By NewsDesk  @infectiousdiseasenews

Colorado health officials stated that there was a human plague case diagnosed earlier this summer in a resident from southwest Colorado who had exposure to sick squirrels.

Oriental rat flea, Xenopsylla cheopis/CDC

The patient had septicemic plague, which is in the blood and cannot be spread to other people. The resident recovered, and no other cases were identified.

The Colorado Department of Public Health and Environment (CDPHE) says this is the first human case reported since 2015.

This announcement comes after a squirrel in Jefferson County tested positive for the bacterial disease last week.

In addition, animal plague has been seen in limited access areas of Adams and Broomfield counties.

CDPHE advises the public to take the following precautions to protect themselves and their pets:

  • Do not directly handle any wildlife.
  • Keep pets away from wildlife, especially dead rodents and rabbits.
  • Don’t let dogs or cats hunt prairie dogs, other rodents, or rabbits.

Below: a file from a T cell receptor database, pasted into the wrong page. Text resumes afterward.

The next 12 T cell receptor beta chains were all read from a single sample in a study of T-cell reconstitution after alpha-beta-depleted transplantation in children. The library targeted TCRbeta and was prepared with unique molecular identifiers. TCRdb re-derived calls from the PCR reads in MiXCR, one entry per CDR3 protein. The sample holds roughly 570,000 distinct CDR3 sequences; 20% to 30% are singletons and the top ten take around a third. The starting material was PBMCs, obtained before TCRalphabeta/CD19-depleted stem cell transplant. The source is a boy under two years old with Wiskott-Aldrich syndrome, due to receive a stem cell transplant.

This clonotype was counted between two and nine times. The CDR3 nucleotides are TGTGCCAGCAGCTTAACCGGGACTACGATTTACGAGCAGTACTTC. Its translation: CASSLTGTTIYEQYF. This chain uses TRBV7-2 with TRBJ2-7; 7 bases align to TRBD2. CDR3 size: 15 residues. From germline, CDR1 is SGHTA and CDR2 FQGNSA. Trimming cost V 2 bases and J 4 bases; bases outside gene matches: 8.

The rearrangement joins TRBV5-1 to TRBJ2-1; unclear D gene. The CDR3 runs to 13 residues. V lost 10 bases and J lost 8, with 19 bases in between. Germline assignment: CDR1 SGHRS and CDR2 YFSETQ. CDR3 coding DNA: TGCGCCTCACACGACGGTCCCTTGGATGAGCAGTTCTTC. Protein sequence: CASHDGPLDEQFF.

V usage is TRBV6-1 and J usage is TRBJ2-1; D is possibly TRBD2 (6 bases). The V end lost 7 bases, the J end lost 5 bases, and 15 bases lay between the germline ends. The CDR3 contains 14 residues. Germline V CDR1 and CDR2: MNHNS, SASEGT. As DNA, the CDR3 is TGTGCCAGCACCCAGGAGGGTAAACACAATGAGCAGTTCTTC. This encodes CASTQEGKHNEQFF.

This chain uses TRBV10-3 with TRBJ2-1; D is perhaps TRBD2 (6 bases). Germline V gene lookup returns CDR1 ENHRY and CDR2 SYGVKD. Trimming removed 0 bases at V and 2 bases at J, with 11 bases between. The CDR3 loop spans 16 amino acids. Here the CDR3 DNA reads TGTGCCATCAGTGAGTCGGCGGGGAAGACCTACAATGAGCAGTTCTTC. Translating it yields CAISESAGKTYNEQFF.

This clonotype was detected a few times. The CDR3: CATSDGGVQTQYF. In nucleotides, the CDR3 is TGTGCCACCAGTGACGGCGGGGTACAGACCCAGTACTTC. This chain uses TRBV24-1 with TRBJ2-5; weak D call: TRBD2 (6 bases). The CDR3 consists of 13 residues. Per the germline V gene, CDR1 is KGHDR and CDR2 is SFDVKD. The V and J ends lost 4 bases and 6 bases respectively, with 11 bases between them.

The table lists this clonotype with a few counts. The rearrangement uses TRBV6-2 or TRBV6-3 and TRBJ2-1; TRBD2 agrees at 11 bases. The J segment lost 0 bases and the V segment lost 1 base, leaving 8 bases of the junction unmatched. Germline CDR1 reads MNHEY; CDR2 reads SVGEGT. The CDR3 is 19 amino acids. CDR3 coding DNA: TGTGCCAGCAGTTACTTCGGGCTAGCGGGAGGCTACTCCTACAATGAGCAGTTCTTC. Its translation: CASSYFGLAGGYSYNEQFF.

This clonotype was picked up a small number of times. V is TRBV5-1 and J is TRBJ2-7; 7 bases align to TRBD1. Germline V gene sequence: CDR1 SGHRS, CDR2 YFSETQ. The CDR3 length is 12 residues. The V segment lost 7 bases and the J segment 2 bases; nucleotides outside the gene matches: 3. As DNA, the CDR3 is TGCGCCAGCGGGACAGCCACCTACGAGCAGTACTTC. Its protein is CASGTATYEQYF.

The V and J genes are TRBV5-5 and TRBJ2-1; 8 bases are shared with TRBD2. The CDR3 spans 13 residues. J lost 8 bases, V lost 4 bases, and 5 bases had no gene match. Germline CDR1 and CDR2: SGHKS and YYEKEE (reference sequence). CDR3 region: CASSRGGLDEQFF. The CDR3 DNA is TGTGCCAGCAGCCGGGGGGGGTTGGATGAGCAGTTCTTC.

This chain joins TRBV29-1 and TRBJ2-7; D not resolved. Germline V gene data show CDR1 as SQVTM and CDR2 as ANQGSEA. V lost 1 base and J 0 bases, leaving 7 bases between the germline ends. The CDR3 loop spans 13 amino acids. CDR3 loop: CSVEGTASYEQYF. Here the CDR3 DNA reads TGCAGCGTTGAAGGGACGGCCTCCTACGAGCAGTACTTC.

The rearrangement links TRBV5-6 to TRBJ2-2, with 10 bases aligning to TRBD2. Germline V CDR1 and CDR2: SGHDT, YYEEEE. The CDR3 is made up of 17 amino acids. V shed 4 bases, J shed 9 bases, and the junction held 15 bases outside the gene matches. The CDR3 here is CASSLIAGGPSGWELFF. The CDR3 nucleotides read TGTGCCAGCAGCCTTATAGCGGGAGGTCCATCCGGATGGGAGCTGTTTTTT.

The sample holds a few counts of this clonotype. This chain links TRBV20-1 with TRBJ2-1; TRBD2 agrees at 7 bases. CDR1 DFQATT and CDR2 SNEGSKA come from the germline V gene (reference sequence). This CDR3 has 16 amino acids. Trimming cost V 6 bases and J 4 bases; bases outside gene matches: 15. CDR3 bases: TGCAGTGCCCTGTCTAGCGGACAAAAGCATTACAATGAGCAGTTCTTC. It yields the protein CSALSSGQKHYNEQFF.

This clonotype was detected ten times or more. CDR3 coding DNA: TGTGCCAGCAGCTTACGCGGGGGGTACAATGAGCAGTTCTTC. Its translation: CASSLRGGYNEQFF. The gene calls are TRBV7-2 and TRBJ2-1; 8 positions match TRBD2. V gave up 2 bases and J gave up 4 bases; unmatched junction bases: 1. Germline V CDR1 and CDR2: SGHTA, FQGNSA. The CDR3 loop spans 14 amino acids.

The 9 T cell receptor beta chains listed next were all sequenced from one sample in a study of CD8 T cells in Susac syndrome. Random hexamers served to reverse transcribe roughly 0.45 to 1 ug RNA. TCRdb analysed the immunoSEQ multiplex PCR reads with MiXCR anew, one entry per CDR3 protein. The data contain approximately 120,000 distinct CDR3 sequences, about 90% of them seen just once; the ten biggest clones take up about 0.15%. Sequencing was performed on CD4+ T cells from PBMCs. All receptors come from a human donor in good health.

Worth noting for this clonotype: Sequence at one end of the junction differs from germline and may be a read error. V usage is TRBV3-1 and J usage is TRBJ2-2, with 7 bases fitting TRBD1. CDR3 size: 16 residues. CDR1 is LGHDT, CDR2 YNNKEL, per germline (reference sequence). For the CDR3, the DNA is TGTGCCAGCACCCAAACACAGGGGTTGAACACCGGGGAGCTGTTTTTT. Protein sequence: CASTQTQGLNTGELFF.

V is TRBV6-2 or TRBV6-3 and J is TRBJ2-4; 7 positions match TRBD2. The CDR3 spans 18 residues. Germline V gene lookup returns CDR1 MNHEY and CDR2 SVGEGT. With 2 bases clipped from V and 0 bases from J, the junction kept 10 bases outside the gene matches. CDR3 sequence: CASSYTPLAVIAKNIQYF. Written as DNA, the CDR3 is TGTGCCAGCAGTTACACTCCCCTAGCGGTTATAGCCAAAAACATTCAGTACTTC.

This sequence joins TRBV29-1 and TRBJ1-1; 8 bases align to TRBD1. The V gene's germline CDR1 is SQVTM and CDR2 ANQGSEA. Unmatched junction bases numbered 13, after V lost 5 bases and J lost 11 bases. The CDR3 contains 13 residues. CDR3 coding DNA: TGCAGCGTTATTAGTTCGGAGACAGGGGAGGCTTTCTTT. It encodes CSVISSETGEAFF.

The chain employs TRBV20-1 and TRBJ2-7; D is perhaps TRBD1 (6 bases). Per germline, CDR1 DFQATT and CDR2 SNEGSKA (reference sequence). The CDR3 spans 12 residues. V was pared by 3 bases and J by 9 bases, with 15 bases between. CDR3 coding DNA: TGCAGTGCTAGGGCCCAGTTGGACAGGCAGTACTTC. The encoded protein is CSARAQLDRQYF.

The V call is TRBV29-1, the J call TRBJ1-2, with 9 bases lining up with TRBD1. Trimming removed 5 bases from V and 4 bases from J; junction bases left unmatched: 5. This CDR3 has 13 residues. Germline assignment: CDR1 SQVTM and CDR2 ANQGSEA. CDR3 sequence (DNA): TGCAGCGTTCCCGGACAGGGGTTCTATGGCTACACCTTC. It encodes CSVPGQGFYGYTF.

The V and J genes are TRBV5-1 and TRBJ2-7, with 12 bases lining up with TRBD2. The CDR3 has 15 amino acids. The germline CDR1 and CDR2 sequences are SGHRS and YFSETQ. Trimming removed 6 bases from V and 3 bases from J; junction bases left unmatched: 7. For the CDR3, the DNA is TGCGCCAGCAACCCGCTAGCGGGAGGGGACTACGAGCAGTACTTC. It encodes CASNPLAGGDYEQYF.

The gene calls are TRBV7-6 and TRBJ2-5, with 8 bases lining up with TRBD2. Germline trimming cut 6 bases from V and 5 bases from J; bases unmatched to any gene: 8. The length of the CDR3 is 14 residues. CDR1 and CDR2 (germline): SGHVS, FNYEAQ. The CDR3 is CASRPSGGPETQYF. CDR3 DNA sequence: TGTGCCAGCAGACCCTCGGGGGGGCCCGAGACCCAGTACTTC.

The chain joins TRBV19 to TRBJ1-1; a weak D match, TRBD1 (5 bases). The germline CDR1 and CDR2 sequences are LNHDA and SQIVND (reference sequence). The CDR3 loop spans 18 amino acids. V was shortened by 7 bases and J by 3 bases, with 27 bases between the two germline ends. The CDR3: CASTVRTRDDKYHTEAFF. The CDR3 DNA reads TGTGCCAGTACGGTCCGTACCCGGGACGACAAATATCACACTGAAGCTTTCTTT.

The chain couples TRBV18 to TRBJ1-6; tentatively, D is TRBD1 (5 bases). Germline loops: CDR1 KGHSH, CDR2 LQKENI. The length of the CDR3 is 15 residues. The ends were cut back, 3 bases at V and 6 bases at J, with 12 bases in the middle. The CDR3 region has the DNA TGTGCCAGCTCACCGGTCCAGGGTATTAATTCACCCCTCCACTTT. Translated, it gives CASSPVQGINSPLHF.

• Don’t allow pets to roam freely.
  • Treat all pets for fleas according to a veterinarian’s advice.
  • Do not feed wildlife – this attracts them to your property, brings them in close contact, and increases the risk of disease transmission.
  • Be aware of rodent and rabbit populations in your area, and report sudden die-offs or multiple dead animals to your local health department.

Plague is most commonly spread to people by the bite of an infected flea but also may be transmitted by infected animal tissues, fluids, or respiratory droplets. People with direct exposure to fleas or wildlife in the affected areas may be at risk. People who think they have been exposed should contact a health care provider immediately. Symptoms include sudden fever, headache, chills, weakness, and tender, painful lymph nodes. While there are no publically available vaccines to prevent plague in people, if caught early, it can be successfully treated with antibiotics in both people and pets.